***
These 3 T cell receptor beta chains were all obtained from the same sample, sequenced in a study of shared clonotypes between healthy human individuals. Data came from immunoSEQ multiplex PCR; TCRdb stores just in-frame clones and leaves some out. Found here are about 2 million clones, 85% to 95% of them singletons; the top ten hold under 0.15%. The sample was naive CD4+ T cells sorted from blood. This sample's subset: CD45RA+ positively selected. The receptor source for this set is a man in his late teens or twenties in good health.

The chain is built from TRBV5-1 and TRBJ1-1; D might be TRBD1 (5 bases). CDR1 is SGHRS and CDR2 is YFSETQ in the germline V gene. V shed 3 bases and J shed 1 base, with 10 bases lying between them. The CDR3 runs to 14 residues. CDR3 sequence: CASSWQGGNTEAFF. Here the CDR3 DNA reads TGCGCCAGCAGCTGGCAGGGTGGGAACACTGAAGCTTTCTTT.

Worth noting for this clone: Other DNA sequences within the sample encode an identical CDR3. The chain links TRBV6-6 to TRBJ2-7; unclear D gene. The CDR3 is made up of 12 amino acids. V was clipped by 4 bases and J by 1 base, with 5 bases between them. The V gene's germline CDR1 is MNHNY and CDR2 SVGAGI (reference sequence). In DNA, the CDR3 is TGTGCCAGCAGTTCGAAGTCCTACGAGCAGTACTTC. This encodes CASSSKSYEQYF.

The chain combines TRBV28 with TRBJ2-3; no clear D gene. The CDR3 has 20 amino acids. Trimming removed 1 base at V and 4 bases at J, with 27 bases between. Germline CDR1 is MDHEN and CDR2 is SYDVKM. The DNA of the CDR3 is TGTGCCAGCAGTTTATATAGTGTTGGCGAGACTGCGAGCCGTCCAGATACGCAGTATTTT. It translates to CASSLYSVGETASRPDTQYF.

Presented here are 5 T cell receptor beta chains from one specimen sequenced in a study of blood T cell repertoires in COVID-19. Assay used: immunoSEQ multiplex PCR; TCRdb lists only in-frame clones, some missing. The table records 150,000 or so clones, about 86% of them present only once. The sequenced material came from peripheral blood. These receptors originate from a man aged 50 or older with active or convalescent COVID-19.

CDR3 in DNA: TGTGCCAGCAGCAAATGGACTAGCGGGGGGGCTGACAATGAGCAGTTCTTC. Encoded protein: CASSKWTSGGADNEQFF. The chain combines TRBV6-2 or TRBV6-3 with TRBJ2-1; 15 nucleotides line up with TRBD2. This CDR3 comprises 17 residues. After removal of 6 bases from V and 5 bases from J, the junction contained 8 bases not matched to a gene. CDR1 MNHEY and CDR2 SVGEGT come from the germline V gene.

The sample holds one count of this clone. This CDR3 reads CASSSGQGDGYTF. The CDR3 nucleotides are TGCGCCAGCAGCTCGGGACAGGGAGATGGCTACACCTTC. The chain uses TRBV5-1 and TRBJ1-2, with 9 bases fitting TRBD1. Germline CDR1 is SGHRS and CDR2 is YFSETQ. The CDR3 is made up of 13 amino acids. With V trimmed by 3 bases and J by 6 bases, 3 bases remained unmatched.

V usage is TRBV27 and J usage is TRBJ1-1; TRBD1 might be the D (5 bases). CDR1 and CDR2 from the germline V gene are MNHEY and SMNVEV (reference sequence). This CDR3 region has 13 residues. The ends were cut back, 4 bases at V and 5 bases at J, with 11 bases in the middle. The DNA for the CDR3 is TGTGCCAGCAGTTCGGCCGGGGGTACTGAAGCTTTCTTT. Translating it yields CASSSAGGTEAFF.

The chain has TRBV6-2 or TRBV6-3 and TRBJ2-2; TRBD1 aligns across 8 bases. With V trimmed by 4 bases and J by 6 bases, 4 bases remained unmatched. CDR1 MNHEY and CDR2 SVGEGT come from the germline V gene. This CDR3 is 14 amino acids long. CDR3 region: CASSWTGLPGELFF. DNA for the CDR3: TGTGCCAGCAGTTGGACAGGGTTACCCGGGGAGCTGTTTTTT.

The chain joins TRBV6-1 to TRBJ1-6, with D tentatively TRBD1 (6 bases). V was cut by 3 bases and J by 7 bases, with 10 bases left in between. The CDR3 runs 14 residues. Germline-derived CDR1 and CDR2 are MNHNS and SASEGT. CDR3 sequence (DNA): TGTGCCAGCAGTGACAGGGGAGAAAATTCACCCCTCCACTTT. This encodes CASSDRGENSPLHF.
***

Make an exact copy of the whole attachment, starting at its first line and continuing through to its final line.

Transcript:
These 3 T cell receptor beta chains were all obtained from the same sample, sequenced in a study of shared clonotypes between healthy human individuals. Data came from immunoSEQ multiplex PCR; TCRdb stores just in-frame clones and leaves some out. Found here are about 2 million clones, 85% to 95% of them singletons; the top ten hold under 0.15%. The sample was naive CD4+ T cells sorted from blood. This sample's subset: CD45RA+ positively selected. The receptor source for this set is a man in his late teens or twenties in good health.

The chain is built from TRBV5-1 and TRBJ1-1; D might be TRBD1 (5 bases). CDR1 is SGHRS and CDR2 is YFSETQ in the germline V gene. V shed 3 bases and J shed 1 base, with 10 bases lying between them. The CDR3 runs to 14 residues. CDR3 sequence: CASSWQGGNTEAFF. Here the CDR3 DNA reads TGCGCCAGCAGCTGGCAGGGTGGGAACACTGAAGCTTTCTTT.

Worth noting for this clone: Other DNA sequences within the sample encode an identical CDR3. The chain links TRBV6-6 to TRBJ2-7; unclear D gene. The CDR3 is made up of 12 amino acids. V was clipped by 4 bases and J by 1 base, with 5 bases between them. The V gene's germline CDR1 is MNHNY and CDR2 SVGAGI (reference sequence). In DNA, the CDR3 is TGTGCCAGCAGTTCGAAGTCCTACGAGCAGTACTTC. This encodes CASSSKSYEQYF.

The chain combines TRBV28 with TRBJ2-3; no clear D gene. The CDR3 has 20 amino acids. Trimming removed 1 base at V and 4 bases at J, with 27 bases between. Germline CDR1 is MDHEN and CDR2 is SYDVKM. The DNA of the CDR3 is TGTGCCAGCAGTTTATATAGTGTTGGCGAGACTGCGAGCCGTCCAGATACGCAGTATTTT. It translates to CASSLYSVGETASRPDTQYF.

Presented here are 5 T cell receptor beta chains from one specimen sequenced in a study of blood T cell repertoires in COVID-19. Assay used: immunoSEQ multiplex PCR; TCRdb lists only in-frame clones, some missing. The table records 150,000 or so clones, about 86% of them present only once. The sequenced material came from peripheral blood. These receptors originate from a man aged 50 or older with active or convalescent COVID-19.

CDR3 in DNA: TGTGCCAGCAGCAAATGGACTAGCGGGGGGGCTGACAATGAGCAGTTCTTC. Encoded protein: CASSKWTSGGADNEQFF. The chain combines TRBV6-2 or TRBV6-3 with TRBJ2-1; 15 nucleotides line up with TRBD2. This CDR3 comprises 17 residues. After removal of 6 bases from V and 5 bases from J, the junction contained 8 bases not matched to a gene. CDR1 MNHEY and CDR2 SVGEGT come from the germline V gene.

The sample holds one count of this clone. This CDR3 reads CASSSGQGDGYTF. The CDR3 nucleotides are TGCGCCAGCAGCTCGGGACAGGGAGATGGCTACACCTTC. The chain uses TRBV5-1 and TRBJ1-2, with 9 bases fitting TRBD1. Germline CDR1 is SGHRS and CDR2 is YFSETQ. The CDR3 is made up of 13 amino acids. With V trimmed by 3 bases and J by 6 bases, 3 bases remained unmatched.

V usage is TRBV27 and J usage is TRBJ1-1; TRBD1 might be the D (5 bases). CDR1 and CDR2 from the germline V gene are MNHEY and SMNVEV (reference sequence). This CDR3 region has 13 residues. The ends were cut back, 4 bases at V and 5 bases at J, with 11 bases in the middle. The DNA for the CDR3 is TGTGCCAGCAGTTCGGCCGGGGGTACTGAAGCTTTCTTT. Translating it yields CASSSAGGTEAFF.

The chain has TRBV6-2 or TRBV6-3 and TRBJ2-2; TRBD1 aligns across 8 bases. With V trimmed by 4 bases and J by 6 bases, 4 bases remained unmatched. CDR1 MNHEY and CDR2 SVGEGT come from the germline V gene. This CDR3 is 14 amino acids long. CDR3 region: CASSWTGLPGELFF. DNA for the CDR3: TGTGCCAGCAGTTGGACAGGGTTACCCGGGGAGCTGTTTTTT.

The chain joins TRBV6-1 to TRBJ1-6, with D tentatively TRBD1 (6 bases). V was cut by 3 bases and J by 7 bases, with 10 bases left in between. The CDR3 runs 14 residues. Germline-derived CDR1 and CDR2 are MNHNS and SASEGT. CDR3 sequence (DNA): TGTGCCAGCAGTGACAGGGGAGAAAATTCACCCCTCCACTTT. This encodes CASSDRGENSPLHF.